Thurs., Nov. 3

Many of the repertory events happening around town this week as AFI counterprogramming could be considered safe bets, but not so much tonight's screening of Luchino Visconti's intimate 1948 family drama La Terra Trema at LACMA, to be followed by a conversation between LACMA programmer Elvis Mitchell and Two Lovers director James Gray — a last-minute replacement for the originally scheduled guest, Bridesmaids director Paul Feig.

Meanwhile, the Downtown Independent hosts screenings tonight and tomorrow of The Woods, Matthew Lessner's primary-colored satire of hipster exceptionalism — a definite highlight of the many “cult” films that premiered in January at Sundance.

Fri., Nov. 4

For rock documentaries, the Downtown Independent is the place to be for the rest of the weekend. Color Me Obsessed: A Film About the Replacements plays tonight and tomorrow night, and Inni, the second concert film starring Icelandic etherialists Sigur Rós, continues its run through Saturday's 3 p.m. screening.

Cinefamily's weekend series Antonioni in Color includes screenings of the Italian master's first color film, Red Desert; his Swinging London blockbuster, Blow-up; his crazy American Youth Fucking in the Desert and Blowing Shit Up movie, Zabriskie Point; and his Jack Nicholson movie, The Passenger. Today at 4:45 through Sunday night.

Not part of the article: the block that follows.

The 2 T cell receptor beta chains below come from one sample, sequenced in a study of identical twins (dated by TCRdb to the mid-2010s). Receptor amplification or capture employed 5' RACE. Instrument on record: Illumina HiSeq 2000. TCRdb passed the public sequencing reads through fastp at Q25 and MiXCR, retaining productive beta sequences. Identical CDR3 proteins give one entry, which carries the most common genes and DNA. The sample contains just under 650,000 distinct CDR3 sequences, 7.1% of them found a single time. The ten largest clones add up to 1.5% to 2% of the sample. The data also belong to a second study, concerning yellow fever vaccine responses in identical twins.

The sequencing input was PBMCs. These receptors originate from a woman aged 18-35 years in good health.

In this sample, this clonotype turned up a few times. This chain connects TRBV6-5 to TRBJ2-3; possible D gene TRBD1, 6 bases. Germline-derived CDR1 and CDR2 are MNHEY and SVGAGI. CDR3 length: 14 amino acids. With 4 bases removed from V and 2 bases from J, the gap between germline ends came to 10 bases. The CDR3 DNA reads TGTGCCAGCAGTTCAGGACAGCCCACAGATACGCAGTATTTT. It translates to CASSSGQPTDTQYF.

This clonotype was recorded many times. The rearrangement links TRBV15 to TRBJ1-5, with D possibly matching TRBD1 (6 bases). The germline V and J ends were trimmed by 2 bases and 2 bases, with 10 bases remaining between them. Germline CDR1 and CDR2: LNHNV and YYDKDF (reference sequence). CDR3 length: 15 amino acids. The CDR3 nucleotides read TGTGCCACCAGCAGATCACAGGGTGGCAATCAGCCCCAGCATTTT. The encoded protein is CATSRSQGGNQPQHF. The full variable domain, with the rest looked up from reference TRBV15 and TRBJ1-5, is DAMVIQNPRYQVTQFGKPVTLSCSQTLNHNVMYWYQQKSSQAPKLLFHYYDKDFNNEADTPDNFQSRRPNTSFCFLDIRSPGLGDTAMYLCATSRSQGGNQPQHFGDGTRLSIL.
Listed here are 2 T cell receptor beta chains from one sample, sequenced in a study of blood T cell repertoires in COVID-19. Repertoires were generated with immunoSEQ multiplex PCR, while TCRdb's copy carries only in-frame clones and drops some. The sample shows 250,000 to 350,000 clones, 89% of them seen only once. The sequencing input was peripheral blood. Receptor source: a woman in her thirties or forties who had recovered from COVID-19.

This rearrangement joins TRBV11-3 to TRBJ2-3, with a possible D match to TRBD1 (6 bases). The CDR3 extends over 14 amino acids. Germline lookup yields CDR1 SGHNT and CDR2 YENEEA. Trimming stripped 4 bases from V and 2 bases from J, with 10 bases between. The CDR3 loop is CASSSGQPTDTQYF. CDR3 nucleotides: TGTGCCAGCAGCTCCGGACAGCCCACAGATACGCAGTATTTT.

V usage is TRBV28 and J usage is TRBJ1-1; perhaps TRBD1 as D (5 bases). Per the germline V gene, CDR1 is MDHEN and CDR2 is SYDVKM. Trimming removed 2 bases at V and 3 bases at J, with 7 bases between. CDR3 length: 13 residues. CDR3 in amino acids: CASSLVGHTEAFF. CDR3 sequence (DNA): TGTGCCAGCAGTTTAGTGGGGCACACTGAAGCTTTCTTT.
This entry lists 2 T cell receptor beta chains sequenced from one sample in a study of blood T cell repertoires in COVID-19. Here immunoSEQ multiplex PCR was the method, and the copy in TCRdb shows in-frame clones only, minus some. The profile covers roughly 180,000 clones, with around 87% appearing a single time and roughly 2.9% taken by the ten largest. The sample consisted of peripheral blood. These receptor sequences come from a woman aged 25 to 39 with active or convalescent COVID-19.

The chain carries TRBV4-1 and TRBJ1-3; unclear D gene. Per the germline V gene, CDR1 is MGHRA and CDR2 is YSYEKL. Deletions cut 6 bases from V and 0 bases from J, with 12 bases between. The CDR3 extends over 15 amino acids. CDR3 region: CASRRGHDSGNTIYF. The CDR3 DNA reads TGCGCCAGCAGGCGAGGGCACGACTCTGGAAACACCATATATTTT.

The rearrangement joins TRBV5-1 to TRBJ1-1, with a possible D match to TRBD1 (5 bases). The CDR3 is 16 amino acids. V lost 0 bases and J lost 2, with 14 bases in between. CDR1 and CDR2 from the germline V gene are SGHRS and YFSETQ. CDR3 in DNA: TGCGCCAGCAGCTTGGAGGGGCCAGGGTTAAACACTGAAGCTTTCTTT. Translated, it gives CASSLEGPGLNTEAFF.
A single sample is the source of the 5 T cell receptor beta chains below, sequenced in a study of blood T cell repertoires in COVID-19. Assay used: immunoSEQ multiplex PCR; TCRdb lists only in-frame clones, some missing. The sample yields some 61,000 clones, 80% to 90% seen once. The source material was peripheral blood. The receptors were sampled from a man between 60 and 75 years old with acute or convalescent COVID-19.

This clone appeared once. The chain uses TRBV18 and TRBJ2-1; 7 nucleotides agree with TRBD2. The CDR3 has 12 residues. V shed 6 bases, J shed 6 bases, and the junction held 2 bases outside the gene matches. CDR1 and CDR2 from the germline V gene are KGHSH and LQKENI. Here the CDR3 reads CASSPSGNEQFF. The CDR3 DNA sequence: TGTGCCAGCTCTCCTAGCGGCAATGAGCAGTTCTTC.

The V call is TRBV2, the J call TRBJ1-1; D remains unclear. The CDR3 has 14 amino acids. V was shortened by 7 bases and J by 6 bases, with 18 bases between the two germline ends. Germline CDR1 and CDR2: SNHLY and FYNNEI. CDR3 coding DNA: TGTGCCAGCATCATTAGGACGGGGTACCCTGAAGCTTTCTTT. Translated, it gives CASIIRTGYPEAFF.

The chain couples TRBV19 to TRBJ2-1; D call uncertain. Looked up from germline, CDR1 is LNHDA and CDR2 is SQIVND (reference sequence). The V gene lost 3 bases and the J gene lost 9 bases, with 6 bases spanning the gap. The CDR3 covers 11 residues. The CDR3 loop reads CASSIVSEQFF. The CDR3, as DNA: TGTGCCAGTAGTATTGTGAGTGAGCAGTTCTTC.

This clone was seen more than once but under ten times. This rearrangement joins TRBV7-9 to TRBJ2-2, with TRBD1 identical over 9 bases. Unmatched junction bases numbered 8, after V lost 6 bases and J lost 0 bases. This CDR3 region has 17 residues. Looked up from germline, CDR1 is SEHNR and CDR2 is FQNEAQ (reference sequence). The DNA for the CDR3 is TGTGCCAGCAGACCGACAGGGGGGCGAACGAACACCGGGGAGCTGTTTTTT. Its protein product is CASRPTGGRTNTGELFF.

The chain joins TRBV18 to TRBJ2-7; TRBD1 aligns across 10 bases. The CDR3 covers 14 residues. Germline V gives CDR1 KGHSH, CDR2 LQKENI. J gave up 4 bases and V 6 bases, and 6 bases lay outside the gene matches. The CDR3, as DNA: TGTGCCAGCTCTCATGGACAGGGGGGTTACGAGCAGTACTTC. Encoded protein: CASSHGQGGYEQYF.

Sun., Nov. 6

Today and tomorrow, the New Beverly presents a Charlie Chaplin quadruple feature, including the 1928 feature The Circus and shorts A Day's Pleasure (1919), Sunnyside (1919) and The Idle Class (1921).

Mon., Nov. 7

More early cinema tonight, when the Academy's program A Century Ago: The Films of 1911 will feature a number of silent shorts — including the Thomas Ince–directed The Dream, starring Mary Pickford — projected on a “1909 hand-cranked Power's Model 6 Cameragraph motion picture machine restored and cranked by Joe Rinaudo.” That's at 7:30 at the Linwood Dunn Theater in Hollywood.

LA Weekly